Caputo named Rowan’s first American Chemical Society fellow

Caputo named Rowan’s first American Chemical Society fellow

A professor of chemistry and biochemistry since 2007, Gregory Caputo has been named a fellow of the American Chemical Society. He's the first Rowan professor to be named an ACS fellow.

Rowan University Professor Gregory Caputo, associate dean of the College of Science & Mathematics, was the first in his family to attend college.

Now, he’s the first professor at Rowan University ever named a fellow of the American Chemical Society (ACS).

Caputo, a professor of chemistry and biochemistry since 2007, was named an ACS fellow for 2019-’20.

Designation as an ACS fellow, a tremendous accomplishment, recognizes a member who has made exceptional contributions to the science or profession and has provided excellent service to the ACS community. Caputo, who is one of 70 ACS fellows nationwide this year, was recognized in August at the society’s national meeting in San Diego.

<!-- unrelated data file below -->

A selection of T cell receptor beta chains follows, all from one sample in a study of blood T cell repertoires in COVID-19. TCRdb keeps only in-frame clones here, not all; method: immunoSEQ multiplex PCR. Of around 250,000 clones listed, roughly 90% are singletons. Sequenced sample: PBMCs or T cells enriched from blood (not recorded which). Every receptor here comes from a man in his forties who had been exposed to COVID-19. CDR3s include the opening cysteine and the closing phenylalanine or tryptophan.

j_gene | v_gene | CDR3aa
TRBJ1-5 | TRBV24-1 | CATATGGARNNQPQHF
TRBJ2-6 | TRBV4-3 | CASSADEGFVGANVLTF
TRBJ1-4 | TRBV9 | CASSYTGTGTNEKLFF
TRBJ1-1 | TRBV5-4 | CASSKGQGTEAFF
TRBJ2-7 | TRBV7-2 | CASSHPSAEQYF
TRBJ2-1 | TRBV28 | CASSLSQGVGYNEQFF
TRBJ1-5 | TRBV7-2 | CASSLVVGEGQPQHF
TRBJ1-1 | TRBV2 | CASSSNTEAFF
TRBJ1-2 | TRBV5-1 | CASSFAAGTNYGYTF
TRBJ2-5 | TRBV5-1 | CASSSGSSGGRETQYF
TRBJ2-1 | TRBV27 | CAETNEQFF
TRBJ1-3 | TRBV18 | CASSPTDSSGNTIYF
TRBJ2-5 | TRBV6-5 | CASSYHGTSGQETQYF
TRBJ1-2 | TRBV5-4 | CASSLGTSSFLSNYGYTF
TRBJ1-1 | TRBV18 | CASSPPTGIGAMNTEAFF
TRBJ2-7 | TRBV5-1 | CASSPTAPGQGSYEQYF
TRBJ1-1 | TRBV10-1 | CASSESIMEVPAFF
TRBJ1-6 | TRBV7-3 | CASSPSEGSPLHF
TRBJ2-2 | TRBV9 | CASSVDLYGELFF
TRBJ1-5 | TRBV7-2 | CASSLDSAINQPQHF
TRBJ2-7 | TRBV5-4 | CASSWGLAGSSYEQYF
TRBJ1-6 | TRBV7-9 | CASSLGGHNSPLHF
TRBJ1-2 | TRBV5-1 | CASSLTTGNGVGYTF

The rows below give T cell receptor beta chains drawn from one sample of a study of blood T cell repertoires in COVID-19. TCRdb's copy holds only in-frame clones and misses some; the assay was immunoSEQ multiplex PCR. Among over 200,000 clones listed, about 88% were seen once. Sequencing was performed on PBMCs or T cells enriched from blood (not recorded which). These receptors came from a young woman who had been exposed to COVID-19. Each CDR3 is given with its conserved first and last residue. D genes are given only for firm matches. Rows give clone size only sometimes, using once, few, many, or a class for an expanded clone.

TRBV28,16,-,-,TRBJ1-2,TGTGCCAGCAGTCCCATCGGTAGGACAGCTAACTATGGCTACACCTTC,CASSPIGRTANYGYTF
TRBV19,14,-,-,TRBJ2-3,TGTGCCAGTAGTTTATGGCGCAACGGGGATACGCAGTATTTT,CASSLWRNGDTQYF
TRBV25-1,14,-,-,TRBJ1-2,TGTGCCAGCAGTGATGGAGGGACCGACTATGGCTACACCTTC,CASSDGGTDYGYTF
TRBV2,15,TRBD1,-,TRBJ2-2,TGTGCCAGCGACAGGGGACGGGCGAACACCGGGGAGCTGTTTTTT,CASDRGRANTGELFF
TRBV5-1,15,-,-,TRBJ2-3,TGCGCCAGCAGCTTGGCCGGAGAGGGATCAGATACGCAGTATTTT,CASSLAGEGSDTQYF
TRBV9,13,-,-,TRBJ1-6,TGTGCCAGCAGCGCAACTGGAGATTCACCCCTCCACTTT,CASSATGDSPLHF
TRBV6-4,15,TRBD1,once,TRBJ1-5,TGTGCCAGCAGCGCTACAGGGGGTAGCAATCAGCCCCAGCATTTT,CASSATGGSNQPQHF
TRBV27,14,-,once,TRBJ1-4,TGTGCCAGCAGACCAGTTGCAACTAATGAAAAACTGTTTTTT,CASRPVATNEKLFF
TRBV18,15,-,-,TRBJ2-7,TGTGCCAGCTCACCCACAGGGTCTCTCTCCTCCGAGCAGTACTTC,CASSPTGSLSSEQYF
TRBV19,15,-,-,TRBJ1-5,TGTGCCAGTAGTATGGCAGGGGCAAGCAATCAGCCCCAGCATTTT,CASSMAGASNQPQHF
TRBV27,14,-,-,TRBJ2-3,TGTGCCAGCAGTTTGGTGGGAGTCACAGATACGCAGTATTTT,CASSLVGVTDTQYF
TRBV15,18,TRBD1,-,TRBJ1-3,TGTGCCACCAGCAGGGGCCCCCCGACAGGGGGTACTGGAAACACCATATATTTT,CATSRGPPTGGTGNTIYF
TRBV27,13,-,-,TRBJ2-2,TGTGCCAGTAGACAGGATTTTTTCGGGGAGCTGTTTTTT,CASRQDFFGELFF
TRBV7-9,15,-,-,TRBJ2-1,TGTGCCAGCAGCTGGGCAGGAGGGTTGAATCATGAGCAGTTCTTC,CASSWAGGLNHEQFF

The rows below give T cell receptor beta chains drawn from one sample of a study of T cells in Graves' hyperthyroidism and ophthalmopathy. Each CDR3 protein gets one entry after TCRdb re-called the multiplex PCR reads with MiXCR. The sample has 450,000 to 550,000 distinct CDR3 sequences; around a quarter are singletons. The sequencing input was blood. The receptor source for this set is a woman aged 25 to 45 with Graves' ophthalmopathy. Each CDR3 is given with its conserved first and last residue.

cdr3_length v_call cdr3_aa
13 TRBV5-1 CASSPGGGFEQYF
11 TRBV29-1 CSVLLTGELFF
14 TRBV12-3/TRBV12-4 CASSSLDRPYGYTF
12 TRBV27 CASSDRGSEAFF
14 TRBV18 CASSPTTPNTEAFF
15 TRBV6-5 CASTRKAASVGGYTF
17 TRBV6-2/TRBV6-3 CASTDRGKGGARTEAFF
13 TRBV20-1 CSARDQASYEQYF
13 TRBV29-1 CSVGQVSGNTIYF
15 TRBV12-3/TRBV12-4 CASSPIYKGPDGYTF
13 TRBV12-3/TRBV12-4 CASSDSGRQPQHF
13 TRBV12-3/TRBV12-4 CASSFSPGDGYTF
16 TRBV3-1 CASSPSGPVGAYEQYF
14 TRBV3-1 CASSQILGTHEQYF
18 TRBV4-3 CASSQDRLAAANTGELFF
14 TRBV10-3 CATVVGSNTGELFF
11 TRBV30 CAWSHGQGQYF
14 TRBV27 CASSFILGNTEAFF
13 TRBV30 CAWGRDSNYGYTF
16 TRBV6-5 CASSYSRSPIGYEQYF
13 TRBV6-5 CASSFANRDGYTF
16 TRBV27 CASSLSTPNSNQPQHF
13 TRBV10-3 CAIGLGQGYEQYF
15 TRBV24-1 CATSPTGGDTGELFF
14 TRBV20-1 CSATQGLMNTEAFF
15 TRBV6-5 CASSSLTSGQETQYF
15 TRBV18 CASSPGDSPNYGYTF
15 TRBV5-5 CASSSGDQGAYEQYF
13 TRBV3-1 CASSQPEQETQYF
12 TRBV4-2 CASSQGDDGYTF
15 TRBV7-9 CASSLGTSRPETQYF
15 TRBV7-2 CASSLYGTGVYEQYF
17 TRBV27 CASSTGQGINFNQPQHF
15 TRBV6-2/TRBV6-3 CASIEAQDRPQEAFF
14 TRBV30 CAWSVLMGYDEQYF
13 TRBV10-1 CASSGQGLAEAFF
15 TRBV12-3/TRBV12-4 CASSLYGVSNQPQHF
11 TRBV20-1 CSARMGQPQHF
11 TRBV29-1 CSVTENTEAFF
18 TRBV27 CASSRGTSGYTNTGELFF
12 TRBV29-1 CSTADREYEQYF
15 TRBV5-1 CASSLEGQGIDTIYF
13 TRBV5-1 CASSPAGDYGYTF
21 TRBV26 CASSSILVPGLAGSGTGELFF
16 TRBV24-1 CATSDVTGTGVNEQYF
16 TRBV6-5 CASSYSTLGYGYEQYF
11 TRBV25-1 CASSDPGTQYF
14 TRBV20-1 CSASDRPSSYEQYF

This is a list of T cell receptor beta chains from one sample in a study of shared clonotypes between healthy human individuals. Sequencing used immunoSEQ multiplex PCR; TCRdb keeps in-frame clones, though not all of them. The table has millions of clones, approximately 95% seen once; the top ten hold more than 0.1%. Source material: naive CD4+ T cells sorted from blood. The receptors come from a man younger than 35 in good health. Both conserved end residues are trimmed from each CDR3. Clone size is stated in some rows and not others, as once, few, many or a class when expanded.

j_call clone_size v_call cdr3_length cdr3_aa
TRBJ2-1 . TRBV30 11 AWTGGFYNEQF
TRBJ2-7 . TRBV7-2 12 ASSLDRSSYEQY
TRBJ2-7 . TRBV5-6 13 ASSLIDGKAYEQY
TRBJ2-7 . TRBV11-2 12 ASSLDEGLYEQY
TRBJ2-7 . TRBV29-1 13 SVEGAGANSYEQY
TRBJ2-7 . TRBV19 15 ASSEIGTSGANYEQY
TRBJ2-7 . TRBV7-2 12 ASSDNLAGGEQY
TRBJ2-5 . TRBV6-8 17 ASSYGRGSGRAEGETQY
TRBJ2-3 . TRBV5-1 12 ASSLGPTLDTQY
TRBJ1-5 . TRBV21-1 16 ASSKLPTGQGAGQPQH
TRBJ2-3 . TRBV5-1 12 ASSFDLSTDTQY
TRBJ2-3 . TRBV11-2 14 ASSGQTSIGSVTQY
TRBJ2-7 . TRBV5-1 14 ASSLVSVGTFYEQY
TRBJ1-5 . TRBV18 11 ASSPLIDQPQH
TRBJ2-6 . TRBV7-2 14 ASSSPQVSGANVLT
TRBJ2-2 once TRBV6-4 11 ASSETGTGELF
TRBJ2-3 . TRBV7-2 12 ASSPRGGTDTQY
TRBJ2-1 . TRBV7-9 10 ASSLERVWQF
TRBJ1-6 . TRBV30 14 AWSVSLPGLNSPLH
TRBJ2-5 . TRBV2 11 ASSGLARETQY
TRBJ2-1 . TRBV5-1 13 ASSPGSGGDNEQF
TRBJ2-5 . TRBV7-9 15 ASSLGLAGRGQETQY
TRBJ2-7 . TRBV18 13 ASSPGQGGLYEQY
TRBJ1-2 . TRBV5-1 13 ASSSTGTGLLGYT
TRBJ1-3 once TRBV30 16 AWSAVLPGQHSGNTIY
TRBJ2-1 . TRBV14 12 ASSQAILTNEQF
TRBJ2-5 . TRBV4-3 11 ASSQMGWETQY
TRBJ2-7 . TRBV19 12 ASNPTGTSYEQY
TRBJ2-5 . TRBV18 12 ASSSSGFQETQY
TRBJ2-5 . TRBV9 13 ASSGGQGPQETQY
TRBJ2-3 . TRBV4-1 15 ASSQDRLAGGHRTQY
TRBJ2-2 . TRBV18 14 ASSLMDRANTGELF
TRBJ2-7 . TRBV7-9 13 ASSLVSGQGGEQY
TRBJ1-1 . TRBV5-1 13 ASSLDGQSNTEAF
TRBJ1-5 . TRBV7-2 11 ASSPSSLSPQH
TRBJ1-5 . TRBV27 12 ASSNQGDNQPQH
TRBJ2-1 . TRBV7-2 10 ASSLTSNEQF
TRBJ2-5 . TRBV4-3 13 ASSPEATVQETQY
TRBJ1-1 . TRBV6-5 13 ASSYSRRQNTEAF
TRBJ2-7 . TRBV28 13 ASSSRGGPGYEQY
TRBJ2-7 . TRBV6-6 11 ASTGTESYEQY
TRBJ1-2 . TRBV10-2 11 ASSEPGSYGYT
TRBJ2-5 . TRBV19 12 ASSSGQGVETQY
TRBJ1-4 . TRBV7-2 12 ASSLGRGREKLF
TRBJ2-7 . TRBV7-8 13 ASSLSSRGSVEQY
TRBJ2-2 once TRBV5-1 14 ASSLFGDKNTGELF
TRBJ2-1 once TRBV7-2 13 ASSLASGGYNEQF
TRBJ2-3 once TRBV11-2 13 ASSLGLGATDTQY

Former head of the Department of Chemistry and Biochemistry, Caputo has served on the board of the ACS South Jersey Section since 2008. He chaired the section in 2011.

Since 2009, Caputo has organized the South Jersey Undergraduate Research Symposium, which highlights ongoing undergraduate research at colleges and universities in the South Jersey region. An external reviewer for other institutions, Caputo also serves on the ACS Committee on Professional Training, which oversees the accreditation of chemistry undergraduate programs at universities nationwide.

He’s also the principal investigator of the society's Project SEED, which, for more than 50 years, has helped economically disadvantaged high school students gain laboratory research experience alongside scientists for 8-10 weeks each summer.

Caputo leads one of 11 New Jersey Project SEED sites. There are more than 350 Project SEED sites in institutions nationwide.

Caputo earned his doctorate in molecular and cell biology from Stony Brook University. He completed postdoctoral work in molecular medicine at Texas A&M Health Science Center and in biochemistry and biophysics at the University of Pennsylvania School of Medicine.

He earned his bachelor’s degree in chemical biology from Stevens Institute of Technology.